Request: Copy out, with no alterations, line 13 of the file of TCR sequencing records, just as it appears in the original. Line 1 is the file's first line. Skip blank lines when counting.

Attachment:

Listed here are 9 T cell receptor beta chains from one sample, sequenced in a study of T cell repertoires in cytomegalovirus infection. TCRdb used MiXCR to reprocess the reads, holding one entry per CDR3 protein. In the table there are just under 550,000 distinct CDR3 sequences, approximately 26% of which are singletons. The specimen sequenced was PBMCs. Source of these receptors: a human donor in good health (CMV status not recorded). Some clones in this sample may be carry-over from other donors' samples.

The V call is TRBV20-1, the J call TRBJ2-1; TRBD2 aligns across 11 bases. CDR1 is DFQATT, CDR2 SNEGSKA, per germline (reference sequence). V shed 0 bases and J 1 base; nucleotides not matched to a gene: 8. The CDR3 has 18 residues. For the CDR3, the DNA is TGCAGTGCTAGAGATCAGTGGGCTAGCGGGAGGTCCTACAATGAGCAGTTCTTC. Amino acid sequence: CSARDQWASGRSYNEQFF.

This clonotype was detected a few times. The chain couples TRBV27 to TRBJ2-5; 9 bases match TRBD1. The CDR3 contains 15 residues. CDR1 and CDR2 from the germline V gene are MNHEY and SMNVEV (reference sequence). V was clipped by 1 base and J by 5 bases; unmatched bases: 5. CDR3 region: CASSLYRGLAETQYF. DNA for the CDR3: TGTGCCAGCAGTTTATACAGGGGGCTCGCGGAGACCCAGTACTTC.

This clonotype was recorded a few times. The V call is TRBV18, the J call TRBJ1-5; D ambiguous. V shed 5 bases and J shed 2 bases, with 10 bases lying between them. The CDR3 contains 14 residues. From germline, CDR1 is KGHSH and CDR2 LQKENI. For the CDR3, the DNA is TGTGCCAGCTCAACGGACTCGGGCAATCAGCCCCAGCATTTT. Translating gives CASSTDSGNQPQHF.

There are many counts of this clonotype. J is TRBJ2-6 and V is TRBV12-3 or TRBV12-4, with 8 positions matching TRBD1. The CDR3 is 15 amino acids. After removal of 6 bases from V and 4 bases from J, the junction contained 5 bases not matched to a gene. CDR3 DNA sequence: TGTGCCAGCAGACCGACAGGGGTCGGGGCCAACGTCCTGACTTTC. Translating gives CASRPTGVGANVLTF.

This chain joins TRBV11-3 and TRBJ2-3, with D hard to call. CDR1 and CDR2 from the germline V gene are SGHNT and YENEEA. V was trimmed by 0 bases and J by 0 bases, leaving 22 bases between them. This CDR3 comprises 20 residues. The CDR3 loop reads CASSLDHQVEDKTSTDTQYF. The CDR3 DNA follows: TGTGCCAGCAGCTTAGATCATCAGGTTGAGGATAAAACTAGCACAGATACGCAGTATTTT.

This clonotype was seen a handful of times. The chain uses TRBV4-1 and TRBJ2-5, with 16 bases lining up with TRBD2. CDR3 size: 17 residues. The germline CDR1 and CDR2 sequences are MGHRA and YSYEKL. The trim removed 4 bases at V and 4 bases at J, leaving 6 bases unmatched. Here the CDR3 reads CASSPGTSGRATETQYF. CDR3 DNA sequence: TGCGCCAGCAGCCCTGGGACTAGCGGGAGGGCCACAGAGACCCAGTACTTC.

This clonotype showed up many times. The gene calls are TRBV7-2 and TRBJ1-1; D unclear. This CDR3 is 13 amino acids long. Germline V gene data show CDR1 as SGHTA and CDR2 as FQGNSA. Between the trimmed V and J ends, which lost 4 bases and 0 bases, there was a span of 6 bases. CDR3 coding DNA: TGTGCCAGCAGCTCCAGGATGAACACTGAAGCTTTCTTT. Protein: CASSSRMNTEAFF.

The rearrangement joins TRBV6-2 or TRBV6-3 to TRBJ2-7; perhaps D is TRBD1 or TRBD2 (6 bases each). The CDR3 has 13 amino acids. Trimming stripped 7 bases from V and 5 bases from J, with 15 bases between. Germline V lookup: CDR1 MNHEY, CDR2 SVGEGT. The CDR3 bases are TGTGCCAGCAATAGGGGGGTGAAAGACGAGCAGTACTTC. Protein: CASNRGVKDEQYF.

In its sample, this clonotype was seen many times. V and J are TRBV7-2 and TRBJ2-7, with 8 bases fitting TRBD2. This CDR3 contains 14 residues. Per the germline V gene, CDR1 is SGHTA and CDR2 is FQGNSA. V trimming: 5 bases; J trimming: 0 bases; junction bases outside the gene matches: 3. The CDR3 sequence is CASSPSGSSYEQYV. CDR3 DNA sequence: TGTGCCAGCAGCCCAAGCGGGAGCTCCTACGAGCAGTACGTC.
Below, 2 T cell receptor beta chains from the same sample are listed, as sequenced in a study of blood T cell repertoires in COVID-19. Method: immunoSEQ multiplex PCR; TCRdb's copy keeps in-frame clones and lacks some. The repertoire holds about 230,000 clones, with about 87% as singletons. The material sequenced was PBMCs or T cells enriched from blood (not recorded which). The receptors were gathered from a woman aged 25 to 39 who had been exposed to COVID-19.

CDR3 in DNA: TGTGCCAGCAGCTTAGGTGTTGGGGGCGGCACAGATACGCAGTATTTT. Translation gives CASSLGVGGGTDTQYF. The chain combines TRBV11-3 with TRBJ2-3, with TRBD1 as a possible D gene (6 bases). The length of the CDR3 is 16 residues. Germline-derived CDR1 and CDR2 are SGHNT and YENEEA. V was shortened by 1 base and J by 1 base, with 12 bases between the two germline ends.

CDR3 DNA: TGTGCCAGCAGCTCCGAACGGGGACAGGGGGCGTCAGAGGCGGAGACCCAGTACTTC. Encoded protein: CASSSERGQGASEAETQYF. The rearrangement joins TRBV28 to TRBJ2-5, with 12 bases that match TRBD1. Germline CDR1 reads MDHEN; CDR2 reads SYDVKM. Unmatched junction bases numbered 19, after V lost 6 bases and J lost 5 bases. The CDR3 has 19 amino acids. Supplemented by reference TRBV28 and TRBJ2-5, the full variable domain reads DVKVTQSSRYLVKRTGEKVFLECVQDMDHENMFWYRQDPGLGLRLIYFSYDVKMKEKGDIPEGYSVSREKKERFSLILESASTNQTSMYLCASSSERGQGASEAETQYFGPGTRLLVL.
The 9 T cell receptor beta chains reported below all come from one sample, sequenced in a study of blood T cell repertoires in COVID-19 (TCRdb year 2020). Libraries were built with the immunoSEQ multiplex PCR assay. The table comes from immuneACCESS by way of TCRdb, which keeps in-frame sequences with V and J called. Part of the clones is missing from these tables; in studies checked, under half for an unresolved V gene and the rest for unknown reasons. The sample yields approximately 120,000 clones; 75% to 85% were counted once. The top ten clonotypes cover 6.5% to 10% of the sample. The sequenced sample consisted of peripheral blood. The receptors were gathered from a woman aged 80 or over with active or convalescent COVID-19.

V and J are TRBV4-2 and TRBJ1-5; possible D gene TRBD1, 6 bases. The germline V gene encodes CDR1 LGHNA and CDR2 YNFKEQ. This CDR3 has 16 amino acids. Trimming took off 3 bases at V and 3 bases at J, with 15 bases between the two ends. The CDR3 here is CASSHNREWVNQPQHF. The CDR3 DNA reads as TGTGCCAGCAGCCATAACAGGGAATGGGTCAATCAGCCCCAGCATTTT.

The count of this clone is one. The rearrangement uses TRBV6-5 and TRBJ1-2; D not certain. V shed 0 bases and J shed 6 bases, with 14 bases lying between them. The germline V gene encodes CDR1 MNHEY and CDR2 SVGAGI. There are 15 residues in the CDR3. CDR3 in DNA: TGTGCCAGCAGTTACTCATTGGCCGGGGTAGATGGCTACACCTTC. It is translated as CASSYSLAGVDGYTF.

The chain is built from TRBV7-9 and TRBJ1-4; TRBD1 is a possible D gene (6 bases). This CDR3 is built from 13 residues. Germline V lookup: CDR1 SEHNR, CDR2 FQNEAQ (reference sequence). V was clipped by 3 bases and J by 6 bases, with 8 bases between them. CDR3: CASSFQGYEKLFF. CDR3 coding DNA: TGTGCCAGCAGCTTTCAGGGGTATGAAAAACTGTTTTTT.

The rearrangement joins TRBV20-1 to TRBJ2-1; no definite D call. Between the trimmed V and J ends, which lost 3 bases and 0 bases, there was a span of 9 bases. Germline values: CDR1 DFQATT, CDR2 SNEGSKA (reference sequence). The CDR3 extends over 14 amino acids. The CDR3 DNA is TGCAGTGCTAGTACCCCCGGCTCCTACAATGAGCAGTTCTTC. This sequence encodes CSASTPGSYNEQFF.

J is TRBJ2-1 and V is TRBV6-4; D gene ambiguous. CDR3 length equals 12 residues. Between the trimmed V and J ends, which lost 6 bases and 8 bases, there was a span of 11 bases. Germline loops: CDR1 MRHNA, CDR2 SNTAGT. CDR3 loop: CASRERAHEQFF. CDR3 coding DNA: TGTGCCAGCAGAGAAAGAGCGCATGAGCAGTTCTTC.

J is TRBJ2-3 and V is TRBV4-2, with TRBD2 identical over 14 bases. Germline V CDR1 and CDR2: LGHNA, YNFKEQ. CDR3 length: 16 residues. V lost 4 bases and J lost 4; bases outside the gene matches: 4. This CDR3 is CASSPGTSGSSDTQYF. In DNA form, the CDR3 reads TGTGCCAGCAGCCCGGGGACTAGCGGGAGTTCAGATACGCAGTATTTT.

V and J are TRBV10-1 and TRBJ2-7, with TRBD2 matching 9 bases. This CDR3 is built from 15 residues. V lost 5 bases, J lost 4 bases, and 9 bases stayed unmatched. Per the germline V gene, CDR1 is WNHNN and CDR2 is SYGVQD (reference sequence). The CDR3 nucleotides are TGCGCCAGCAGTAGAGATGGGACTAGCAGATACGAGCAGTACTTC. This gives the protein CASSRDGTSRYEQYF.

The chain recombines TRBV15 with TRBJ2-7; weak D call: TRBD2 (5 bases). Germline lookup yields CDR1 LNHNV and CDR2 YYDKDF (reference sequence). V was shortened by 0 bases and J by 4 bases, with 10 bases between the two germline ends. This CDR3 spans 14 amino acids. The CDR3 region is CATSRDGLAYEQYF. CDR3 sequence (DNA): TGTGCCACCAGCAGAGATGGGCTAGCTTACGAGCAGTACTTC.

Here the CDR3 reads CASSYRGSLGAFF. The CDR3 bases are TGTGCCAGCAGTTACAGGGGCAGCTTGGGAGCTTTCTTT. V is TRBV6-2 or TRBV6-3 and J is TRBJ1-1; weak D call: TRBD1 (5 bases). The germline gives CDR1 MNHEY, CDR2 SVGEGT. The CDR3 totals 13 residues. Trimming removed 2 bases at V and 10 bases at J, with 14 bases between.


CDR3 DNA: TGTGCCAGCAGCTCCGAACGGGGACAGGGGGCGTCAGAGGCGGAGACCCAGTACTTC. Encoded protein: CASSSERGQGASEAETQYF. The rearrangement joins TRBV28 to TRBJ2-5, with 12 bases that match TRBD1. Germline CDR1 reads MDHEN; CDR2 reads SYDVKM. Unmatched junction bases numbered 19, after V lost 6 bases and J lost 5 bases. The CDR3 has 19 amino acids. Supplemented by reference TRBV28 and TRBJ2-5, the full variable domain reads DVKVTQSSRYLVKRTGEKVFLECVQDMDHENMFWYRQDPGLGLRLIYFSYDVKMKEKGDIPEGYSVSREKKERFSLILESASTNQTSMYLCASSSERGQGASEAETQYFGPGTRLLVL.